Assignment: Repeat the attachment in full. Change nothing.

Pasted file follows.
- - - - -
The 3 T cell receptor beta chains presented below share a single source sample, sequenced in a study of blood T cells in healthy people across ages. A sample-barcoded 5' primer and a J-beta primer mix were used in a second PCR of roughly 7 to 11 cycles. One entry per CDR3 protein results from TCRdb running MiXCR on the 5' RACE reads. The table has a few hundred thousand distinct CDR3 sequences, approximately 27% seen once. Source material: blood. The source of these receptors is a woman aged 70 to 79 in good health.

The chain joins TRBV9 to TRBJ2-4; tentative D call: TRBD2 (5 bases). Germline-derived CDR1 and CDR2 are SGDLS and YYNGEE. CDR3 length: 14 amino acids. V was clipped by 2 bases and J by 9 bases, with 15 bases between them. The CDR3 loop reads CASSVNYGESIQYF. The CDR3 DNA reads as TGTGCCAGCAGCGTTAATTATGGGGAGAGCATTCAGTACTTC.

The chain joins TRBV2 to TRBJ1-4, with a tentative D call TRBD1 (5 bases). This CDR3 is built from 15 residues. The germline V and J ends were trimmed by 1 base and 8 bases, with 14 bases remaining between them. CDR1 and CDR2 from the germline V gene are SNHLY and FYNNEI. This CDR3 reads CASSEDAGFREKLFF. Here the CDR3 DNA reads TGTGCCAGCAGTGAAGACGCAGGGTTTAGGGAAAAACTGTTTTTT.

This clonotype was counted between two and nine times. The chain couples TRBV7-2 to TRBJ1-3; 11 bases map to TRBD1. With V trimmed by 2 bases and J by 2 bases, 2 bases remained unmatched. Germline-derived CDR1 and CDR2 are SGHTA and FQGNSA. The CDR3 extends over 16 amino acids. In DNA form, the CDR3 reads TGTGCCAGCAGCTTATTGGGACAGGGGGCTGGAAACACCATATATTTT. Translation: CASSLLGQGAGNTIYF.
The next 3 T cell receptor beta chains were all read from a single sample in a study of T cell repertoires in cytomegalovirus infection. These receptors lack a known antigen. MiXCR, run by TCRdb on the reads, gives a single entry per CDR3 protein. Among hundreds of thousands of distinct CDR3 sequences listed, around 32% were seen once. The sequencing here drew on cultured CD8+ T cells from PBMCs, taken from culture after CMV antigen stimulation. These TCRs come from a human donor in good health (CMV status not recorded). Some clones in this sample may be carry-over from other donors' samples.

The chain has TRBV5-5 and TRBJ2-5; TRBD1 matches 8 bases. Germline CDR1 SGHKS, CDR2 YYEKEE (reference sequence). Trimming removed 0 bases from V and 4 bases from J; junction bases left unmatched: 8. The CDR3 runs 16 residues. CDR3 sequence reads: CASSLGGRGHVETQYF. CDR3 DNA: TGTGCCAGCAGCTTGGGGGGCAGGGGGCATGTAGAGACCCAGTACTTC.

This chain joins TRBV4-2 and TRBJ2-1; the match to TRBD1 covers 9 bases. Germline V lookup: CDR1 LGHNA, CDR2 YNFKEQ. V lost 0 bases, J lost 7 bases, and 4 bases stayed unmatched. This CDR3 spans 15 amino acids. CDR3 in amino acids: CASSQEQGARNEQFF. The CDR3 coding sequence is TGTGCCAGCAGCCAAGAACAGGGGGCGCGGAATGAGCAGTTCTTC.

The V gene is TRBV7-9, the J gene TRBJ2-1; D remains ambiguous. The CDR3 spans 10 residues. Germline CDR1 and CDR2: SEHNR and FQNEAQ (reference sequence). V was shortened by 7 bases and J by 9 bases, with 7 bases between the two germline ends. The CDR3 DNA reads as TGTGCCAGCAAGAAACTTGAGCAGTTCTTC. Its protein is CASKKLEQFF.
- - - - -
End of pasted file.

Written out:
The 3 T cell receptor beta chains presented below share a single source sample, sequenced in a study of blood T cells in healthy people across ages. A sample-barcoded 5' primer and a J-beta primer mix were used in a second PCR of roughly 7 to 11 cycles. One entry per CDR3 protein results from TCRdb running MiXCR on the 5' RACE reads. The table has a few hundred thousand distinct CDR3 sequences, approximately 27% seen once. Source material: blood. The source of these receptors is a woman aged 70 to 79 in good health.

The chain joins TRBV9 to TRBJ2-4; tentative D call: TRBD2 (5 bases). Germline-derived CDR1 and CDR2 are SGDLS and YYNGEE. CDR3 length: 14 amino acids. V was clipped by 2 bases and J by 9 bases, with 15 bases between them. The CDR3 loop reads CASSVNYGESIQYF. The CDR3 DNA reads as TGTGCCAGCAGCGTTAATTATGGGGAGAGCATTCAGTACTTC.

The chain joins TRBV2 to TRBJ1-4, with a tentative D call TRBD1 (5 bases). This CDR3 is built from 15 residues. The germline V and J ends were trimmed by 1 base and 8 bases, with 14 bases remaining between them. CDR1 and CDR2 from the germline V gene are SNHLY and FYNNEI. This CDR3 reads CASSEDAGFREKLFF. Here the CDR3 DNA reads TGTGCCAGCAGTGAAGACGCAGGGTTTAGGGAAAAACTGTTTTTT.

This clonotype was counted between two and nine times. The chain couples TRBV7-2 to TRBJ1-3; 11 bases map to TRBD1. With V trimmed by 2 bases and J by 2 bases, 2 bases remained unmatched. Germline-derived CDR1 and CDR2 are SGHTA and FQGNSA. The CDR3 extends over 16 amino acids. In DNA form, the CDR3 reads TGTGCCAGCAGCTTATTGGGACAGGGGGCTGGAAACACCATATATTTT. Translation: CASSLLGQGAGNTIYF.
The next 3 T cell receptor beta chains were all read from a single sample in a study of T cell repertoires in cytomegalovirus infection. These receptors lack a known antigen. MiXCR, run by TCRdb on the reads, gives a single entry per CDR3 protein. Among hundreds of thousands of distinct CDR3 sequences listed, around 32% were seen once. The sequencing here drew on cultured CD8+ T cells from PBMCs, taken from culture after CMV antigen stimulation. These TCRs come from a human donor in good health (CMV status not recorded). Some clones in this sample may be carry-over from other donors' samples.

The chain has TRBV5-5 and TRBJ2-5; TRBD1 matches 8 bases. Germline CDR1 SGHKS, CDR2 YYEKEE (reference sequence). Trimming removed 0 bases from V and 4 bases from J; junction bases left unmatched: 8. The CDR3 runs 16 residues. CDR3 sequence reads: CASSLGGRGHVETQYF. CDR3 DNA: TGTGCCAGCAGCTTGGGGGGCAGGGGGCATGTAGAGACCCAGTACTTC.

This chain joins TRBV4-2 and TRBJ2-1; the match to TRBD1 covers 9 bases. Germline V lookup: CDR1 LGHNA, CDR2 YNFKEQ. V lost 0 bases, J lost 7 bases, and 4 bases stayed unmatched. This CDR3 spans 15 amino acids. CDR3 in amino acids: CASSQEQGARNEQFF. The CDR3 coding sequence is TGTGCCAGCAGCCAAGAACAGGGGGCGCGGAATGAGCAGTTCTTC.

The V gene is TRBV7-9, the J gene TRBJ2-1; D remains ambiguous. The CDR3 spans 10 residues. Germline CDR1 and CDR2: SEHNR and FQNEAQ (reference sequence). V was shortened by 7 bases and J by 9 bases, with 7 bases between the two germline ends. The CDR3 DNA reads as TGTGCCAGCAAGAAACTTGAGCAGTTCTTC. Its protein is CASKKLEQFF.